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Lusia Harris, who laid the foundation for women’s USA Basketball dynasty, has died


Known as the ultimate game-changer for women in the sport of basketball, Lusia ‘Lucy’ Harris died on Tuesday at the age of 66.

In 1976, Harris scored the first points in Olympic women’s basketball history and guided the U.S. women to the silver medal. In 1992, Lucy became the first Black woman inducted into the Naismith Basketball Hall of Fame.  

Seeds of basketball success were implanted in Lucy as she grew up watching and idolizing basketball legends Bill Russell, Wilt Chamberlain, and Oscar Robertson. Her love for the game would help shape what women’s basketball has become today. 

As a top scorer and rebounder, Harris is credited with starting the United States women’s basketball on a path to become one of the most dominant forces in Olympic history.

During the Bicentennial summer of 1976, 21-year-old Harris had just finished her junior season at Delta State in Mississippi. With 6-foot-3 Harris as an unstoppable force on the inside, the team had won three national titles. Harris shot 63.3% from the field in her college career and averaged 25.9 points and 14.5 rebounds in 115 career games, as a three-time All-American. 

The silver medal won by Harris and the 1976 squad in the first Olympic women’s basketball competition is viewed as the spark that ultimately led to a gold medal for the women in the 1996 games and a streak of gold medals through the years. The American women won their seventh consecutive gold medal at the Tokyo Games in August behind coach Dawn Staley, who herself played on the infamous 1996 team. 

A recent documentary “The Queen of Basketball” was done while Harris was still alive and documents her basketball life. Shaquille O’Neal, an executive producer, has championed it in interviews. A few days prior to her meeting with Shaquille, Harris passed away unexpectedly. 

Upon her passing, her family released a statement through her alma mater which said the following: “We are deeply saddened to share the news that our angel, matriarch, sister, mother, grandmother, Olympic medalist, The Queen of Basketball, Lusia Harris has passed away unexpectedly today in Mississippi. The recent months brought Ms. Harris great joy, including the news of the upcoming wedding of her youngest son and the outpouring of recognition received by a recent documentary that brought worldwide attention to her story.”

Former members of Harris’ Olympic team remembered Harris fondly and reflected on their shared journey with grief and gratitude.

Nancy Lieberman, the youngest player on the 1976 Olympic team, having just graduated from high school, first got to know Harris in 1975 on the U.S. team that won gold at the Pan American Games. “I was probably like a bat out of hell, zipping around everywhere in practice and in the dorms, annoying everyone to go play more,” Lieberman said. “Lucy was a country person, and I was a city kid. So, in that way, we were diametrically opposite of each other. But she cared. In our conversations, she would reach out. She would always give encouragement. Every time I was around her, no matter how old we got, I would always think of her as the star of the show. She got the ball in the lane, she went over her left shoulder and banked it in,” Lieberman said. “It was the classic Lucy basket.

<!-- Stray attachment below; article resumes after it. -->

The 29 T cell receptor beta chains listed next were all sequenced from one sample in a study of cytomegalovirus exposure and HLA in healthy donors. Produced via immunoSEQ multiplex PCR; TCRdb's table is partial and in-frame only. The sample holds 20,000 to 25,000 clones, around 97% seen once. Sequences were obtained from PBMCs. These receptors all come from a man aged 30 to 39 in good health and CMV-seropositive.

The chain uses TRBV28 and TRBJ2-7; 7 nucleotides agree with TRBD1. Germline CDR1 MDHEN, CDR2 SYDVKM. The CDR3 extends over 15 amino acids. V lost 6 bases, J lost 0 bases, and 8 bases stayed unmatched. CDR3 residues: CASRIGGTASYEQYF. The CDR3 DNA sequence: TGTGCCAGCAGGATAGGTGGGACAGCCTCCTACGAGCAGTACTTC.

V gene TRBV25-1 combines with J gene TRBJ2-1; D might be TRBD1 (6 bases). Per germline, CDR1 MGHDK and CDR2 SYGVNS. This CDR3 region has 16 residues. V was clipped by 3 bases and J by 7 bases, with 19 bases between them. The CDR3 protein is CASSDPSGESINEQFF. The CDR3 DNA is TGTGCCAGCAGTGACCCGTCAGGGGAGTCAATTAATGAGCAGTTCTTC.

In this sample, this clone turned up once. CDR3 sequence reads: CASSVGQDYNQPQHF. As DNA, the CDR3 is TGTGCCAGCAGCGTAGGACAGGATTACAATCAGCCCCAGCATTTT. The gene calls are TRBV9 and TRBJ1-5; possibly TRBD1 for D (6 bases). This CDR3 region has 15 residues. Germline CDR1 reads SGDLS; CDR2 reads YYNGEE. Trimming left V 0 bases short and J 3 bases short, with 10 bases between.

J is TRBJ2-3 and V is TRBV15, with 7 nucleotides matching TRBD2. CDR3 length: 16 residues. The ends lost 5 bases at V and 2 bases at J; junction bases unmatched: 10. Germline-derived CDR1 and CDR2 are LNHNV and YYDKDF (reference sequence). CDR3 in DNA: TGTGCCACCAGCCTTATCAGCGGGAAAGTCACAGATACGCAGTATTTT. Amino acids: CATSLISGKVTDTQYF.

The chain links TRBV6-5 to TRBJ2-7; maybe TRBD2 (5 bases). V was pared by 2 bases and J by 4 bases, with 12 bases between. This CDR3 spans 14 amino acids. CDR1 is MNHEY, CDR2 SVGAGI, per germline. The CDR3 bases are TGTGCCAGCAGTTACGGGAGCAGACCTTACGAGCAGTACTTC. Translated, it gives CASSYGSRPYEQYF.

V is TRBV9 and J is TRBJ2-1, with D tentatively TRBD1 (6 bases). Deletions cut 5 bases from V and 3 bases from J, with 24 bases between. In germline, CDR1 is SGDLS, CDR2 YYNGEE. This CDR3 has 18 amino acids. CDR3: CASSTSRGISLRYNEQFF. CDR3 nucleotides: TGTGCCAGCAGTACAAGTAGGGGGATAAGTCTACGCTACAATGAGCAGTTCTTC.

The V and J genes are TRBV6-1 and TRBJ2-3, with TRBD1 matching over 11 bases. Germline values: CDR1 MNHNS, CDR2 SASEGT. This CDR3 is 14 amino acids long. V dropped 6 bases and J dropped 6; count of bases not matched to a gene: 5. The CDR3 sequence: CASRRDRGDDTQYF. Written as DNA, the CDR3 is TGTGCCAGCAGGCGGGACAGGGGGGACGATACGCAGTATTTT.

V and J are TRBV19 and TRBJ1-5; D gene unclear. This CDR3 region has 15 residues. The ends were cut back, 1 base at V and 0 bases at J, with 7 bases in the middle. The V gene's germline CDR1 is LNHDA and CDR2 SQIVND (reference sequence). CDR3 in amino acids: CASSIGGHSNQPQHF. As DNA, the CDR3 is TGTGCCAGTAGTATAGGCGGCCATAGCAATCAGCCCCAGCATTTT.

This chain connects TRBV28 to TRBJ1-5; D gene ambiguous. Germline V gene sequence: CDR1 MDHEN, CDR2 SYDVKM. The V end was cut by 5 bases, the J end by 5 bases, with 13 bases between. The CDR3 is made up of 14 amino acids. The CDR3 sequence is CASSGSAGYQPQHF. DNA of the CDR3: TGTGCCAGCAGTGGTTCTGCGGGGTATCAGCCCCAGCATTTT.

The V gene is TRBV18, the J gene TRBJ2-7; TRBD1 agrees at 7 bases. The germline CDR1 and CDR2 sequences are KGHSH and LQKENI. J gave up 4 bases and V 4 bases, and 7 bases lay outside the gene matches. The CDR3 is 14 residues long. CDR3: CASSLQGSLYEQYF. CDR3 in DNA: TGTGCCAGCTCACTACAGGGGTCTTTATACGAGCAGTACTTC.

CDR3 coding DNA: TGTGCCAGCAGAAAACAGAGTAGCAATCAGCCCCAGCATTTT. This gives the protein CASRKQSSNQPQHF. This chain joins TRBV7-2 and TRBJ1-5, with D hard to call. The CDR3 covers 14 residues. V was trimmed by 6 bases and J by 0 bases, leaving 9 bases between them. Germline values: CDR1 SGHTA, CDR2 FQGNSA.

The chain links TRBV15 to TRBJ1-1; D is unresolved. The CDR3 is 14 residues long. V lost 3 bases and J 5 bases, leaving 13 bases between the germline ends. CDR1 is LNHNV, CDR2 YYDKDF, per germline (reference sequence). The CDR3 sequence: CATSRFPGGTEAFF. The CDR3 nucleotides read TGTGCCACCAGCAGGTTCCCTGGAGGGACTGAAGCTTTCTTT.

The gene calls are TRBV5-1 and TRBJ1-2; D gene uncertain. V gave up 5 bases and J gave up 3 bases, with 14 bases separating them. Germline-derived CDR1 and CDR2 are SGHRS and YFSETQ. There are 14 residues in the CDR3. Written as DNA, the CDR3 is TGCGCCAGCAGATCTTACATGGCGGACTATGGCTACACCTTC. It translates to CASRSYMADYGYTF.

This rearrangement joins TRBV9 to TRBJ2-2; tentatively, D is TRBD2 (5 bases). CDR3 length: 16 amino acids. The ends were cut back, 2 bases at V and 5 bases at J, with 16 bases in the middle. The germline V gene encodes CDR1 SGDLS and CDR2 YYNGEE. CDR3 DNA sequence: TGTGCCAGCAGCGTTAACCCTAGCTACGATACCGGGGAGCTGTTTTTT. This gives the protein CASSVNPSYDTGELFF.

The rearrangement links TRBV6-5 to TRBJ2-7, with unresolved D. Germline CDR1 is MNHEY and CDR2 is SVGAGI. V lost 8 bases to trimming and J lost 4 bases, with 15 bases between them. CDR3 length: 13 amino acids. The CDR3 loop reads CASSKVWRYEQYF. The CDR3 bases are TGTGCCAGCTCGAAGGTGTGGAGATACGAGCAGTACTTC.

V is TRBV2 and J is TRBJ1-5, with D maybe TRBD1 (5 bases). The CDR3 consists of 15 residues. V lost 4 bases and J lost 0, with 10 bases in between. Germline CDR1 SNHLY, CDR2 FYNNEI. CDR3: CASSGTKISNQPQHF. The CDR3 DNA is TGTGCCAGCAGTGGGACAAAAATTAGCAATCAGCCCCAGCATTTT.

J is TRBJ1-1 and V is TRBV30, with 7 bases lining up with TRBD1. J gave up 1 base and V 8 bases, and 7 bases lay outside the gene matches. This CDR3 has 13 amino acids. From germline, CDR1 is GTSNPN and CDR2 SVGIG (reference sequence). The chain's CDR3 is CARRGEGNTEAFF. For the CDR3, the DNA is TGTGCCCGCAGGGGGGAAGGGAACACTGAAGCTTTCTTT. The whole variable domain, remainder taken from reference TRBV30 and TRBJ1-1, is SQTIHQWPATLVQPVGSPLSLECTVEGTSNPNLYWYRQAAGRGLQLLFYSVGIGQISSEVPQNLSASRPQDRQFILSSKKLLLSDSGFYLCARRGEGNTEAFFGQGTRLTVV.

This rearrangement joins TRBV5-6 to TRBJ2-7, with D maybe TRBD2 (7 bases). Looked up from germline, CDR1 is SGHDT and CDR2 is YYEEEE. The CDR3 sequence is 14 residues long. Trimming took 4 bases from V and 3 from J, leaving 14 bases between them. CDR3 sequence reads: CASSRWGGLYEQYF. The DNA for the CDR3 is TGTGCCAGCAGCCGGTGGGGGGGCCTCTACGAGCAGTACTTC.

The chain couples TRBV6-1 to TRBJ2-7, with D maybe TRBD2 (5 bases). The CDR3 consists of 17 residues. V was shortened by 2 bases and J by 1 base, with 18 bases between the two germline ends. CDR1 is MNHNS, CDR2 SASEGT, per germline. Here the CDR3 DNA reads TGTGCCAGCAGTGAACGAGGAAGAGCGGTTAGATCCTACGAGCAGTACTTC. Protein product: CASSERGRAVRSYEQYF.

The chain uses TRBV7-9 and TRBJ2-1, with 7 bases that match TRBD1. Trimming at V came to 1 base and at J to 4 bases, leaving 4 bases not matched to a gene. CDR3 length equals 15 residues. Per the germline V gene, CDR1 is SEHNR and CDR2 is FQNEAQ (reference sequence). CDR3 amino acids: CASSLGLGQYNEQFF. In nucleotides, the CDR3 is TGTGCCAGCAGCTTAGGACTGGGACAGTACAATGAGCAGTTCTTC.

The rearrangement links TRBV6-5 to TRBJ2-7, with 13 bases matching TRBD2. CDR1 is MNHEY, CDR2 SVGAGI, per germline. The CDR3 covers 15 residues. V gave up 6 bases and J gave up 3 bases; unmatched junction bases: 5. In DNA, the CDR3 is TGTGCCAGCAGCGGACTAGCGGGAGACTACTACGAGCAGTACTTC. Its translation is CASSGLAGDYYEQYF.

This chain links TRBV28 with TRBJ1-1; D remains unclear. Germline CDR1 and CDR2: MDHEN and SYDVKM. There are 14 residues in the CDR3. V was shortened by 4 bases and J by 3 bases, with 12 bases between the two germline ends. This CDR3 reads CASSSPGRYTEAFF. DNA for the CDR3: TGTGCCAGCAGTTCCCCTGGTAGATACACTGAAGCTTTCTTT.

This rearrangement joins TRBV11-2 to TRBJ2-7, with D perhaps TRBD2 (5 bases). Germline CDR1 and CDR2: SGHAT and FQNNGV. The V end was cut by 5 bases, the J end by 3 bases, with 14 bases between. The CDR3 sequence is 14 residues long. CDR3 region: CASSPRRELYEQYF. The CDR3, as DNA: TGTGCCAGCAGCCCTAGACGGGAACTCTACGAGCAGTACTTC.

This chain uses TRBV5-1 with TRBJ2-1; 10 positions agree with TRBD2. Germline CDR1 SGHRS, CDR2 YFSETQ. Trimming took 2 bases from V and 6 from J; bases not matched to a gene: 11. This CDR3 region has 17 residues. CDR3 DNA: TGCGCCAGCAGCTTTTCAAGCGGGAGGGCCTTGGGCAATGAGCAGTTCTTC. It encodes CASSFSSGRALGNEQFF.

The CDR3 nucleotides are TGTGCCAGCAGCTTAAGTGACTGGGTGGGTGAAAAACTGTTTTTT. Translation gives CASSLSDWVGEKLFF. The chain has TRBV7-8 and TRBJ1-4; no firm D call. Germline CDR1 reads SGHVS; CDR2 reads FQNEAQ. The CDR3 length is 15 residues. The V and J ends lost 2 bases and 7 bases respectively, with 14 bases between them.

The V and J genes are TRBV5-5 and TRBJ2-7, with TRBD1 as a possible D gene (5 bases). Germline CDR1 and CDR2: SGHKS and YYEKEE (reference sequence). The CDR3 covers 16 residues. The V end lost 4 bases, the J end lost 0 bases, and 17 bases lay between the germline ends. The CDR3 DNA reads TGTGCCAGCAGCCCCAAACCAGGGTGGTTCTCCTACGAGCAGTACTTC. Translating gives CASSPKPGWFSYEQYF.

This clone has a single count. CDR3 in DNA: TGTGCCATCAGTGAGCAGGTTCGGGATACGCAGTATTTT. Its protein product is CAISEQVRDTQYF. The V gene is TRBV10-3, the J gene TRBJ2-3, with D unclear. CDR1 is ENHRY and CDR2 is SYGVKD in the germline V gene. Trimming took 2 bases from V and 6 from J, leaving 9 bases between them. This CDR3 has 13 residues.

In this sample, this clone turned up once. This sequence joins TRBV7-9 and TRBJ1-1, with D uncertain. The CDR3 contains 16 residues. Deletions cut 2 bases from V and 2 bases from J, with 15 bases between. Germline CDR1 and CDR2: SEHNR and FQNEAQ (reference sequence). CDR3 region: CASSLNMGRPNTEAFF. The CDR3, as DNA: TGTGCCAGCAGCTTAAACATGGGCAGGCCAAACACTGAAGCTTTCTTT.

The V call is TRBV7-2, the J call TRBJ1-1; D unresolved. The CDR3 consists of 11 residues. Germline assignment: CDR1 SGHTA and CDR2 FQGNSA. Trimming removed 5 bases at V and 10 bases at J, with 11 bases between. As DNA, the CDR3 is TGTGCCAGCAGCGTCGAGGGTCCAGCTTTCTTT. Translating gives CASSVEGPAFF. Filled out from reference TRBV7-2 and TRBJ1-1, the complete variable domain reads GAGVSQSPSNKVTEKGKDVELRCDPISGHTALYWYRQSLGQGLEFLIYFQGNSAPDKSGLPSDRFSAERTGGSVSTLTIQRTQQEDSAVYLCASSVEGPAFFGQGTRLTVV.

Harris’ Olympic team Coach Billie Moore, who was coaching at Cal State Fullerton at the time said, “Basically, if Lucy got the ball in the paint, one of two things was going to happen. She was going to score, or she was going to score and go to the free-throw line.”

It was Moore who worked with Harris to change her game to fit the U.S. fast-paced style for the Olympics. The American team did not have much international experience, which led to their opener loss to Japan, with Harris getting 17 points. 

Wins over Bulgaria and host Canada would follow, but the showdown with the Soviet Union was a blowout with the Soviets winning 112-77. Before facing Czechoslovakia for the silver medal, Coach Moore told the team how critical a victory was for their Olympic finish. Lieberman credits Moore with saying ‘What you do here today can help set the course for women’s basketball for the next 25 years.'” The Americans clinched the silver medal with an 83-67 win, led by Harris’ 17 points. She averaged 15.2 points and 7.0 rebounds in the Olympics, shooting 63% from the field. 

Harris went back to Delta State in 1977 and helped her college win their third national championship. She briefly played in the short-lived Women’s Professional Basketball League in the United States in 1979-80, but essentially by age 25, her basketball career was overdue to limited to no opportunities to advance for women at that time. Harris leaves behind two sons and two daughters to tell her story that was nearly lost, along with a documentary of her life, The Queen of Basketball, that some believe is worthy of an Oscar nomination.


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